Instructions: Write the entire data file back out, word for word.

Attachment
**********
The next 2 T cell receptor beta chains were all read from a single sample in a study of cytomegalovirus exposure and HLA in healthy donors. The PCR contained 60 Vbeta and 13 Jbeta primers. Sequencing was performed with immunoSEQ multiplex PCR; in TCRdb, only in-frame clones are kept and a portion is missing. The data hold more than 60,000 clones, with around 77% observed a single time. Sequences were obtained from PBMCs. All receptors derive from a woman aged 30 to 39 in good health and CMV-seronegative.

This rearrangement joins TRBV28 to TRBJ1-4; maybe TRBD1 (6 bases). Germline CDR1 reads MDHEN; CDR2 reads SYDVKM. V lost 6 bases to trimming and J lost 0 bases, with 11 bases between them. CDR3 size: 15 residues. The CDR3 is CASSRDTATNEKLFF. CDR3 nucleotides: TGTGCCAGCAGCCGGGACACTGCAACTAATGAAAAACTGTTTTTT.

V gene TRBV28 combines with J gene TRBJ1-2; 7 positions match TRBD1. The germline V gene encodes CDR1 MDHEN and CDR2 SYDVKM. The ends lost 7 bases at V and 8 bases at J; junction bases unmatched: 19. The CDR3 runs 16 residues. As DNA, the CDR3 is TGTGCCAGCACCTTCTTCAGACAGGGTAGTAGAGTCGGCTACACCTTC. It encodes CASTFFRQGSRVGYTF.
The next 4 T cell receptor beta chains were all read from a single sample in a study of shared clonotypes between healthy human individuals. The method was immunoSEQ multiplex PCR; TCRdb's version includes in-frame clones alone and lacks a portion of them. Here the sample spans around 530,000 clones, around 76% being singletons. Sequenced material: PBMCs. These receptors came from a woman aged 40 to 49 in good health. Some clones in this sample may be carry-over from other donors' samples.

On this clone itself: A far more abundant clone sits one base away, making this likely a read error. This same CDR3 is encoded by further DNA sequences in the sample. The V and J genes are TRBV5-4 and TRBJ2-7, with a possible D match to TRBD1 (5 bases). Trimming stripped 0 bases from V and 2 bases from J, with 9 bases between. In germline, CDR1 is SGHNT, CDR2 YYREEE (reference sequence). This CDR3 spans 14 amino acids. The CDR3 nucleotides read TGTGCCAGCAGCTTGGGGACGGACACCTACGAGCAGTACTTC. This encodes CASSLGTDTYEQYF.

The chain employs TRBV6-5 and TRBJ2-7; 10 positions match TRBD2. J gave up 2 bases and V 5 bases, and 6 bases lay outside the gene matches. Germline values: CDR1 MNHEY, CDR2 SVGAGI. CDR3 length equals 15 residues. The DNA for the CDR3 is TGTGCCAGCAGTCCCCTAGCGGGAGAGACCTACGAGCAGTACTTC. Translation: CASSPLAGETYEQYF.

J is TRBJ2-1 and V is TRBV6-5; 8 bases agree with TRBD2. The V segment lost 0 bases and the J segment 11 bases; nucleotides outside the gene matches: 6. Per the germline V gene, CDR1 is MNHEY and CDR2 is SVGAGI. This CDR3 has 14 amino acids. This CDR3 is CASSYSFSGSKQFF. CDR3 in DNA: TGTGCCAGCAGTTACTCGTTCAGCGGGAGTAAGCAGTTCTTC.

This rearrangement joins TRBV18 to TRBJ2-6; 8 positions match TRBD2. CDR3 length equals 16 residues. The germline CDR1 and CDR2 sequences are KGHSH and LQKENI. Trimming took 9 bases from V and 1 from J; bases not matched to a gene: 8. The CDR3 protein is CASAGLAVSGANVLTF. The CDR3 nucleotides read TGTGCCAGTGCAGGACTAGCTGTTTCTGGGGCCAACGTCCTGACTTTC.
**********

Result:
The next 2 T cell receptor beta chains were all read from a single sample in a study of cytomegalovirus exposure and HLA in healthy donors. The PCR contained 60 Vbeta and 13 Jbeta primers. Sequencing was performed with immunoSEQ multiplex PCR; in TCRdb, only in-frame clones are kept and a portion is missing. The data hold more than 60,000 clones, with around 77% observed a single time. Sequences were obtained from PBMCs. All receptors derive from a woman aged 30 to 39 in good health and CMV-seronegative.

This rearrangement joins TRBV28 to TRBJ1-4; maybe TRBD1 (6 bases). Germline CDR1 reads MDHEN; CDR2 reads SYDVKM. V lost 6 bases to trimming and J lost 0 bases, with 11 bases between them. CDR3 size: 15 residues. The CDR3 is CASSRDTATNEKLFF. CDR3 nucleotides: TGTGCCAGCAGCCGGGACACTGCAACTAATGAAAAACTGTTTTTT.

V gene TRBV28 combines with J gene TRBJ1-2; 7 positions match TRBD1. The germline V gene encodes CDR1 MDHEN and CDR2 SYDVKM. The ends lost 7 bases at V and 8 bases at J; junction bases unmatched: 19. The CDR3 runs 16 residues. As DNA, the CDR3 is TGTGCCAGCACCTTCTTCAGACAGGGTAGTAGAGTCGGCTACACCTTC. It encodes CASTFFRQGSRVGYTF.
The next 4 T cell receptor beta chains were all read from a single sample in a study of shared clonotypes between healthy human individuals. The method was immunoSEQ multiplex PCR; TCRdb's version includes in-frame clones alone and lacks a portion of them. Here the sample spans around 530,000 clones, around 76% being singletons. Sequenced material: PBMCs. These receptors came from a woman aged 40 to 49 in good health. Some clones in this sample may be carry-over from other donors' samples.

On this clone itself: A far more abundant clone sits one base away, making this likely a read error. This same CDR3 is encoded by further DNA sequences in the sample. The V and J genes are TRBV5-4 and TRBJ2-7, with a possible D match to TRBD1 (5 bases). Trimming stripped 0 bases from V and 2 bases from J, with 9 bases between. In germline, CDR1 is SGHNT, CDR2 YYREEE (reference sequence). This CDR3 spans 14 amino acids. The CDR3 nucleotides read TGTGCCAGCAGCTTGGGGACGGACACCTACGAGCAGTACTTC. This encodes CASSLGTDTYEQYF.

The chain employs TRBV6-5 and TRBJ2-7; 10 positions match TRBD2. J gave up 2 bases and V 5 bases, and 6 bases lay outside the gene matches. Germline values: CDR1 MNHEY, CDR2 SVGAGI. CDR3 length equals 15 residues. The DNA for the CDR3 is TGTGCCAGCAGTCCCCTAGCGGGAGAGACCTACGAGCAGTACTTC. Translation: CASSPLAGETYEQYF.

J is TRBJ2-1 and V is TRBV6-5; 8 bases agree with TRBD2. The V segment lost 0 bases and the J segment 11 bases; nucleotides outside the gene matches: 6. Per the germline V gene, CDR1 is MNHEY and CDR2 is SVGAGI. This CDR3 has 14 amino acids. This CDR3 is CASSYSFSGSKQFF. CDR3 in DNA: TGTGCCAGCAGTTACTCGTTCAGCGGGAGTAAGCAGTTCTTC.

This rearrangement joins TRBV18 to TRBJ2-6; 8 positions match TRBD2. CDR3 length equals 16 residues. The germline CDR1 and CDR2 sequences are KGHSH and LQKENI. Trimming took 9 bases from V and 1 from J; bases not matched to a gene: 8. The CDR3 protein is CASAGLAVSGANVLTF. The CDR3 nucleotides read TGTGCCAGTGCAGGACTAGCTGTTTCTGGGGCCAACGTCCTGACTTTC.